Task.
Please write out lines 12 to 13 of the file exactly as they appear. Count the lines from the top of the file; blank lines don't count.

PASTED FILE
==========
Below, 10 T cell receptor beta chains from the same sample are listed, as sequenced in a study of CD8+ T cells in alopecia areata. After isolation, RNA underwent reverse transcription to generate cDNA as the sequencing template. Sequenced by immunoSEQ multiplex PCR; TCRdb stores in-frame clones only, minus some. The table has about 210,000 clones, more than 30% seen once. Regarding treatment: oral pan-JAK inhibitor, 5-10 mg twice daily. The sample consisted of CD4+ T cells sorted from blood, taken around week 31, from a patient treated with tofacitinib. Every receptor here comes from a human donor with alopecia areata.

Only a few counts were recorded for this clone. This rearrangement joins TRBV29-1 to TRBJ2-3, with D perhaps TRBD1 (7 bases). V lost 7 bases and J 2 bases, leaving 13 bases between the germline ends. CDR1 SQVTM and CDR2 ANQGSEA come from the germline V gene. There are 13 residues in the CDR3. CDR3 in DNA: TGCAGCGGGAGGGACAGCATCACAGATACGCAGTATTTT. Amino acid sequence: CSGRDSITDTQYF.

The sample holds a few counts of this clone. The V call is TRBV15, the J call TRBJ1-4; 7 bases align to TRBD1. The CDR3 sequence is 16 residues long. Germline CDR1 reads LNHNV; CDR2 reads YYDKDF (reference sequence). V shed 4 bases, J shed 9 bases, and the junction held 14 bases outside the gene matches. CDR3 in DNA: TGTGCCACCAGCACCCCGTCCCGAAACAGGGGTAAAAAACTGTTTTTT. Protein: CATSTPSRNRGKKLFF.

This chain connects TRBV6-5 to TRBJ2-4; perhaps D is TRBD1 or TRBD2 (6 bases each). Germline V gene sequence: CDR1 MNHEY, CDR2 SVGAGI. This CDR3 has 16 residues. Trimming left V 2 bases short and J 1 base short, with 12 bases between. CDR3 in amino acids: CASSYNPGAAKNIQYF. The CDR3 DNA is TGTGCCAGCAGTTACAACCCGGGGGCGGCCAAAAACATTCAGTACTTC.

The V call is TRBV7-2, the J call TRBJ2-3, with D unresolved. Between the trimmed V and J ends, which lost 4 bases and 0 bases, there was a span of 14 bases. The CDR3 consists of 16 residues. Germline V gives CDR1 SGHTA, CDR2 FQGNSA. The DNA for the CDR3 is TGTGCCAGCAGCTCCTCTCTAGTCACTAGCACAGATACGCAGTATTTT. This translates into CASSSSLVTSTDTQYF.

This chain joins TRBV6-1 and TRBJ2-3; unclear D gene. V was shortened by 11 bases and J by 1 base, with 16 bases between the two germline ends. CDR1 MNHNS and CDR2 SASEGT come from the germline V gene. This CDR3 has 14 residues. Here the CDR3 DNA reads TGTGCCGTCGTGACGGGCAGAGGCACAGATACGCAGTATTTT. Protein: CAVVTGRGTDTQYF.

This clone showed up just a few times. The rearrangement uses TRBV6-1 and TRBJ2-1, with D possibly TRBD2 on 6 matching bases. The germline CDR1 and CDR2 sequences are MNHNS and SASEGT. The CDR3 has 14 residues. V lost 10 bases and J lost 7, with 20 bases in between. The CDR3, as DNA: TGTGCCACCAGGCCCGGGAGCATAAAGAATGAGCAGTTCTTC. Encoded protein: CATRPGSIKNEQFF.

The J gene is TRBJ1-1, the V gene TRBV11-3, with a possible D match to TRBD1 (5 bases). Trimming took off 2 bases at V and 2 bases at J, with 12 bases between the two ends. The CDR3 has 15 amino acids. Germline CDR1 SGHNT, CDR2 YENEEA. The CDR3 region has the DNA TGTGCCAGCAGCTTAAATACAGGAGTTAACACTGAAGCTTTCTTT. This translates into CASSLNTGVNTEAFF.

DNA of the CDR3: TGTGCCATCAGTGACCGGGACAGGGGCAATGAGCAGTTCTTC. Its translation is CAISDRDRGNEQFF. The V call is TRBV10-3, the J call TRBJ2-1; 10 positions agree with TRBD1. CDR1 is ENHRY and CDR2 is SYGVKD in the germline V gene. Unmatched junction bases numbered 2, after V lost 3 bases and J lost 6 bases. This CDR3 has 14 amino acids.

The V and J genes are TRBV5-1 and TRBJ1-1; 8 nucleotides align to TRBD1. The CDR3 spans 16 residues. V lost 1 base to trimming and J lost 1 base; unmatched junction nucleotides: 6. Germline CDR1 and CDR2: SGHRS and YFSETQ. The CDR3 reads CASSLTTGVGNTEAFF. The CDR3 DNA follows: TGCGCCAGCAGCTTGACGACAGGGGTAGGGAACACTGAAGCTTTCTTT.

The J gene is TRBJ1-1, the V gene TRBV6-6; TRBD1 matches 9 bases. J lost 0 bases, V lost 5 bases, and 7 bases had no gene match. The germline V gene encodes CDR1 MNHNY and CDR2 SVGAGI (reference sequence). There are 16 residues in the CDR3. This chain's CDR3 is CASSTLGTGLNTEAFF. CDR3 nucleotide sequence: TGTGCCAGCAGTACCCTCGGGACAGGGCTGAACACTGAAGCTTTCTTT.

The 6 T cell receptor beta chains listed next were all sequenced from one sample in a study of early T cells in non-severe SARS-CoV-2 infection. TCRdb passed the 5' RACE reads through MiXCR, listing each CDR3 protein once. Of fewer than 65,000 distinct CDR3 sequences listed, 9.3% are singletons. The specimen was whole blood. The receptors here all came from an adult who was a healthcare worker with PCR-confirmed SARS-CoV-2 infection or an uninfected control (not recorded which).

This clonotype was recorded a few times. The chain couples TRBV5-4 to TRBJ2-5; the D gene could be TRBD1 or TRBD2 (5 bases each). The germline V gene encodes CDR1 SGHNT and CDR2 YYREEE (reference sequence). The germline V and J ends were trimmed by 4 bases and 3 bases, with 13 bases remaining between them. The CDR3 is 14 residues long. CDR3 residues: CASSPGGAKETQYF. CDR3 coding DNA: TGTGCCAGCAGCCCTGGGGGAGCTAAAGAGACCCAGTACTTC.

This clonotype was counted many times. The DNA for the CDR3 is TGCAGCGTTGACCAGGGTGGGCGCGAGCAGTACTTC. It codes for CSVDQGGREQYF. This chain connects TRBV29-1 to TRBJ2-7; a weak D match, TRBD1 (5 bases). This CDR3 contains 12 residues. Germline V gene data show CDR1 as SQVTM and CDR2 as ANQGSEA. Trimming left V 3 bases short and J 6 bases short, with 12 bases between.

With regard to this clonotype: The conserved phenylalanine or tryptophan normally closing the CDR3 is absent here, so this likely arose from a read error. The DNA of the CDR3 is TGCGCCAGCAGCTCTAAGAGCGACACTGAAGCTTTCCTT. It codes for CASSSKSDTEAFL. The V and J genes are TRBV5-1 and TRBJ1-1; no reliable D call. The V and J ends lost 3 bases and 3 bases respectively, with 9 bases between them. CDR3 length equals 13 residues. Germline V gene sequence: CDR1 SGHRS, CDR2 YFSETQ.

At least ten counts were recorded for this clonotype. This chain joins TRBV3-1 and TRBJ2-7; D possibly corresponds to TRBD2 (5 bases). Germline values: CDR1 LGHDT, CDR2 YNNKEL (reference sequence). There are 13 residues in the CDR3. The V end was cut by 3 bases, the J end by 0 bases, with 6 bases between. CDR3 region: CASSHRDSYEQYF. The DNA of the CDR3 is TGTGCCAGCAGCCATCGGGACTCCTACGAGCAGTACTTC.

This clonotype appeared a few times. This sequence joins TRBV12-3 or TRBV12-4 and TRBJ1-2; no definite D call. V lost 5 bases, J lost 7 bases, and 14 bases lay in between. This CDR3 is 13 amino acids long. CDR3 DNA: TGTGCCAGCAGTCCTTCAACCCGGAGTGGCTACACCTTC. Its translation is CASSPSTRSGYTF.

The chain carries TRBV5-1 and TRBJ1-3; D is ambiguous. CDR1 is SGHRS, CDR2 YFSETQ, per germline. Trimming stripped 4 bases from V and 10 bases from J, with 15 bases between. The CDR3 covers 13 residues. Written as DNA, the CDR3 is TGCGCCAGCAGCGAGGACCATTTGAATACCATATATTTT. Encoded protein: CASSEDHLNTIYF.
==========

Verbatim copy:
The 6 T cell receptor beta chains listed next were all sequenced from one sample in a study of early T cells in non-severe SARS-CoV-2 infection. TCRdb passed the 5' RACE reads through MiXCR, listing each CDR3 protein once. Of fewer than 65,000 distinct CDR3 sequences listed, 9.3% are singletons. The specimen was whole blood. The receptors here all came from an adult who was a healthcare worker with PCR-confirmed SARS-CoV-2 infection or an uninfected control (not recorded which).

This clonotype was recorded a few times. The chain couples TRBV5-4 to TRBJ2-5; the D gene could be TRBD1 or TRBD2 (5 bases each). The germline V gene encodes CDR1 SGHNT and CDR2 YYREEE (reference sequence). The germline V and J ends were trimmed by 4 bases and 3 bases, with 13 bases remaining between them. The CDR3 is 14 residues long. CDR3 residues: CASSPGGAKETQYF. CDR3 coding DNA: TGTGCCAGCAGCCCTGGGGGAGCTAAAGAGACCCAGTACTTC.